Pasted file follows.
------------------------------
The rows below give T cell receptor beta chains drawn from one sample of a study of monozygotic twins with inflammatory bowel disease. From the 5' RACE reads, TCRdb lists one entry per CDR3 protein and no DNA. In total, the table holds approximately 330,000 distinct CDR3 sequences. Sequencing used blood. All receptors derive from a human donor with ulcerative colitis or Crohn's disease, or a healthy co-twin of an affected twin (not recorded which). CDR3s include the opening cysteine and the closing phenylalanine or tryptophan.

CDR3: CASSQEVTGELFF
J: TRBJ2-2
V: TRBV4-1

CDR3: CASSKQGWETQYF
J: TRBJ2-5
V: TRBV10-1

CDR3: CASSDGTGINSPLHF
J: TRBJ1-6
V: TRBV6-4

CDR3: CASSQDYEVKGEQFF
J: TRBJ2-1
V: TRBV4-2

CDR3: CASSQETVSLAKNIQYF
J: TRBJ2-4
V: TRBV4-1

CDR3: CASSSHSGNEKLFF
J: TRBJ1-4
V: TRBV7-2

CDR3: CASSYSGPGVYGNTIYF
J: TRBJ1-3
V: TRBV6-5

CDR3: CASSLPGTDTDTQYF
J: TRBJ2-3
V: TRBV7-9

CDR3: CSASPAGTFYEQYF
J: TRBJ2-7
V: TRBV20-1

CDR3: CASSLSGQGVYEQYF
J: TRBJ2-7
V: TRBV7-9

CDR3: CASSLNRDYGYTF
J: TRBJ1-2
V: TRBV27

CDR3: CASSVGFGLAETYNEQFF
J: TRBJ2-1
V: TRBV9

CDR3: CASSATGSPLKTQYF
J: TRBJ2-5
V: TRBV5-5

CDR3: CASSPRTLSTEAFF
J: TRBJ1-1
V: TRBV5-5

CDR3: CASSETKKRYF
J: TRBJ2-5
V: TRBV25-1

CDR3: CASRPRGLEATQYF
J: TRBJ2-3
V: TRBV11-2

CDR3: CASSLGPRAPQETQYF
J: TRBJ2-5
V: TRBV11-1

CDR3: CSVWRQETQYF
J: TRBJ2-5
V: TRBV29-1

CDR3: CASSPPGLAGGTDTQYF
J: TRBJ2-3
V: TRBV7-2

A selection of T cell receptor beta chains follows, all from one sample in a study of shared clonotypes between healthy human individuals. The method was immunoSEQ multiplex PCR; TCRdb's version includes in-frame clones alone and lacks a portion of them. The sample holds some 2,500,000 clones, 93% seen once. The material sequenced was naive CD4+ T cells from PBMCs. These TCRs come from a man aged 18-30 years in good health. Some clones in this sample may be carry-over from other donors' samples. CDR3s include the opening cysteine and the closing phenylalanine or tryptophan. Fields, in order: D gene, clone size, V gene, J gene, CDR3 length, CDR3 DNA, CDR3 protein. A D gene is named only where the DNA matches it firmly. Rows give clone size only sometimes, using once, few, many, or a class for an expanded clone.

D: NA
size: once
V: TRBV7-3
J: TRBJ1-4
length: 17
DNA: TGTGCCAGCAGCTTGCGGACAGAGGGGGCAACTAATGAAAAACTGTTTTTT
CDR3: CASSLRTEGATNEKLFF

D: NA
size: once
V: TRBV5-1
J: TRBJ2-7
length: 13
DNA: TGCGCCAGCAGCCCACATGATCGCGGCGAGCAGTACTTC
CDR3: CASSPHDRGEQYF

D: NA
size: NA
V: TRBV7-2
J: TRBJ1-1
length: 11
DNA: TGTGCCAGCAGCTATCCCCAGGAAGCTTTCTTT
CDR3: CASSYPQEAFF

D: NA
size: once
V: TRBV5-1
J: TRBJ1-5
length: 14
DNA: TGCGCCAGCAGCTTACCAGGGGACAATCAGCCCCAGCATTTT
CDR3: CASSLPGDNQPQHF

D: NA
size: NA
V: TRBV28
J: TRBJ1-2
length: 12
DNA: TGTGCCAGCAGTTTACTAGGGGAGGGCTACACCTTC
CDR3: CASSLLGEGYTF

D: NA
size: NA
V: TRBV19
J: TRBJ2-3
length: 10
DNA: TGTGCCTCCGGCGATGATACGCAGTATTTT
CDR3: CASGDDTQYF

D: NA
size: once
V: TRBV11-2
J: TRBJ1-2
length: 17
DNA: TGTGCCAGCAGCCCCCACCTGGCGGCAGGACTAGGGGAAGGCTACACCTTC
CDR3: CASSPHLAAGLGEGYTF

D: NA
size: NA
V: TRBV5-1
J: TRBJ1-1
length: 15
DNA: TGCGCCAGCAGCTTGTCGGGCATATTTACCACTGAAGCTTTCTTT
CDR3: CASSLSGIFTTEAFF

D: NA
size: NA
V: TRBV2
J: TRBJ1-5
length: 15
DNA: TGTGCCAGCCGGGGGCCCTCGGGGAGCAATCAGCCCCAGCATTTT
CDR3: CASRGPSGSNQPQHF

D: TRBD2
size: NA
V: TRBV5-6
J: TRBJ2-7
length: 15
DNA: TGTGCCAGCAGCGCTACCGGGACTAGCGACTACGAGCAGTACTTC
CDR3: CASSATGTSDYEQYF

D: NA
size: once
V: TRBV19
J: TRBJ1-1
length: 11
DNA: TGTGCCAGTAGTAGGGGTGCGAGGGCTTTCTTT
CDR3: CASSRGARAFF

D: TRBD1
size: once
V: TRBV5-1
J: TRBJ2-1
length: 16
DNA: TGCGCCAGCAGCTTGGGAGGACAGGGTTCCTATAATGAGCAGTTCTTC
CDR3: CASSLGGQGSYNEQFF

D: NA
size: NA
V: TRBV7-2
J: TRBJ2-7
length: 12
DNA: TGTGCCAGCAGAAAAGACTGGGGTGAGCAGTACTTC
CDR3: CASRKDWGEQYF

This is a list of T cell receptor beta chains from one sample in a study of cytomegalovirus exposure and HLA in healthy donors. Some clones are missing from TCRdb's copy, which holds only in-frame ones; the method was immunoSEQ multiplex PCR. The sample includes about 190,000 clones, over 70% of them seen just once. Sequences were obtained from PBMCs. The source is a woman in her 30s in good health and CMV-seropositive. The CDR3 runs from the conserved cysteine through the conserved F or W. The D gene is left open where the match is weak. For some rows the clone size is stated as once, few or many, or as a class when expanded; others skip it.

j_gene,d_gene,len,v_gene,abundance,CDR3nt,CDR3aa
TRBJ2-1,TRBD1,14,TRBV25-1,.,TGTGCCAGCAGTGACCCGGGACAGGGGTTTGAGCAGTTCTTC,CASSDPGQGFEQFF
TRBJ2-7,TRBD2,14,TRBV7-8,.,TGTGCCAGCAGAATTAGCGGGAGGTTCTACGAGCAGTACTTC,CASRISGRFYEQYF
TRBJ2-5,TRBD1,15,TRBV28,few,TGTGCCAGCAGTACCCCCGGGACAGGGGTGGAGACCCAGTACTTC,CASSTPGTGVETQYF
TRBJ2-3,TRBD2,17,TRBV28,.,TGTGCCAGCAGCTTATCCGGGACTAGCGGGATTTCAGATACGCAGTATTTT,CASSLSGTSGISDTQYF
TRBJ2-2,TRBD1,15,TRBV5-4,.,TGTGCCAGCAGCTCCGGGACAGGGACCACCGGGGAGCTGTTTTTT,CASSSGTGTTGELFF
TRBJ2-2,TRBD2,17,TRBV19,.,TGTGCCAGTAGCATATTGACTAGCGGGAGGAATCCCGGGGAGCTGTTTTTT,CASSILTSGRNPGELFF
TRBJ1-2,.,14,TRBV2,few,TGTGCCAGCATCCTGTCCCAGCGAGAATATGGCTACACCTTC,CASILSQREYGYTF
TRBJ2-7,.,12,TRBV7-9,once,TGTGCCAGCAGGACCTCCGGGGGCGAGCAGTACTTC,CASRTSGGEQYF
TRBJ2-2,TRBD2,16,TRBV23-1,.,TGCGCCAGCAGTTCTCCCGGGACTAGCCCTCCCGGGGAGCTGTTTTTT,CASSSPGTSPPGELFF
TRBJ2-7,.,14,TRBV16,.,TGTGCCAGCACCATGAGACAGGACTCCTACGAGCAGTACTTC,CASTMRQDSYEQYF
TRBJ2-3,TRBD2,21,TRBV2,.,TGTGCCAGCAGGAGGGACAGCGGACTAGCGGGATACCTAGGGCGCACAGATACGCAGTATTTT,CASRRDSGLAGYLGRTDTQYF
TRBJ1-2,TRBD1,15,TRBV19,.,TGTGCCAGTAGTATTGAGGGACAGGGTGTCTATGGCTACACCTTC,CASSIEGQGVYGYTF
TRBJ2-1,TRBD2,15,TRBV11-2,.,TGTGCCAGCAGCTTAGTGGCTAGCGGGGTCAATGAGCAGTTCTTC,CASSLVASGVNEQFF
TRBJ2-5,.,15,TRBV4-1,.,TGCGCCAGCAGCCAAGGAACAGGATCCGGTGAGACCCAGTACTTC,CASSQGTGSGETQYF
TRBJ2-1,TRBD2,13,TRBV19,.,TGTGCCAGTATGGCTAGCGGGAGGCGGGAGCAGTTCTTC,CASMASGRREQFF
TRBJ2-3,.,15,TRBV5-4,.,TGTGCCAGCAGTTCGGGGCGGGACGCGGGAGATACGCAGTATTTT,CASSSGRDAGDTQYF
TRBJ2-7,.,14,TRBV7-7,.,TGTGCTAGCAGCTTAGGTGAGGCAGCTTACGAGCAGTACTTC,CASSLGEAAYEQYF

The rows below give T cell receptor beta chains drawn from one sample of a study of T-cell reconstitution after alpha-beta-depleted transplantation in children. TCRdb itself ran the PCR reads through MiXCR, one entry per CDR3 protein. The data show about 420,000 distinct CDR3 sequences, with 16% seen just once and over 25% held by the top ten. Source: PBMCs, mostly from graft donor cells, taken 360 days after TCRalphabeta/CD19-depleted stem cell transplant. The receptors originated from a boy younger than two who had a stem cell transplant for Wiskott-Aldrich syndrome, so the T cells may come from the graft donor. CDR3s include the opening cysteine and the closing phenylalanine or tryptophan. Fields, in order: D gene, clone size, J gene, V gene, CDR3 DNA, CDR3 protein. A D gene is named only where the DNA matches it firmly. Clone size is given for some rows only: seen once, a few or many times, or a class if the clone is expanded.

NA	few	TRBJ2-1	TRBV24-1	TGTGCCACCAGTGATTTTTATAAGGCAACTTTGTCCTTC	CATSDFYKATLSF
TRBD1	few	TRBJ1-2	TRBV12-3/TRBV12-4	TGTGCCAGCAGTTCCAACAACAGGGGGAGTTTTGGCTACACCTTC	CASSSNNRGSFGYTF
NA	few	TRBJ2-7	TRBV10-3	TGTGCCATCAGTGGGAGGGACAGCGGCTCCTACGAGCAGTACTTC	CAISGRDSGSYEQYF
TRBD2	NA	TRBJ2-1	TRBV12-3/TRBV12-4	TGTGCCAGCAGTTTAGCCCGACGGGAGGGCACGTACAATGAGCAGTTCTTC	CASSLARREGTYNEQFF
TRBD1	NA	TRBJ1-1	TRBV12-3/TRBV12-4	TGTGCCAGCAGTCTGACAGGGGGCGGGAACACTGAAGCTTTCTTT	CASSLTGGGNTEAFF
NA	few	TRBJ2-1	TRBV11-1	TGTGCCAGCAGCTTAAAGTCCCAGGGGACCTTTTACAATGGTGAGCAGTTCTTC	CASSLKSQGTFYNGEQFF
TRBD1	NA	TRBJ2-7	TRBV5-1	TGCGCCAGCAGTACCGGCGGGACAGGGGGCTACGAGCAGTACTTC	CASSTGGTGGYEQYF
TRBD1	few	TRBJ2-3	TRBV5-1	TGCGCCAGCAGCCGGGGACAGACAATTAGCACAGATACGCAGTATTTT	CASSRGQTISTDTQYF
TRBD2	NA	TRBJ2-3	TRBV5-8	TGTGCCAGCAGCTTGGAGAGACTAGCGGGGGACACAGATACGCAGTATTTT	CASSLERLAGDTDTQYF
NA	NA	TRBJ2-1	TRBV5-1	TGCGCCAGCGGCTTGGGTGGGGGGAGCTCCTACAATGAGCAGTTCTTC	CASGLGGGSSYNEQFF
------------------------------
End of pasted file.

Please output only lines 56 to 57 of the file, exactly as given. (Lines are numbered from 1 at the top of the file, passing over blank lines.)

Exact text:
CDR3: CASSPPGLAGGTDTQYF
J: TRBJ2-3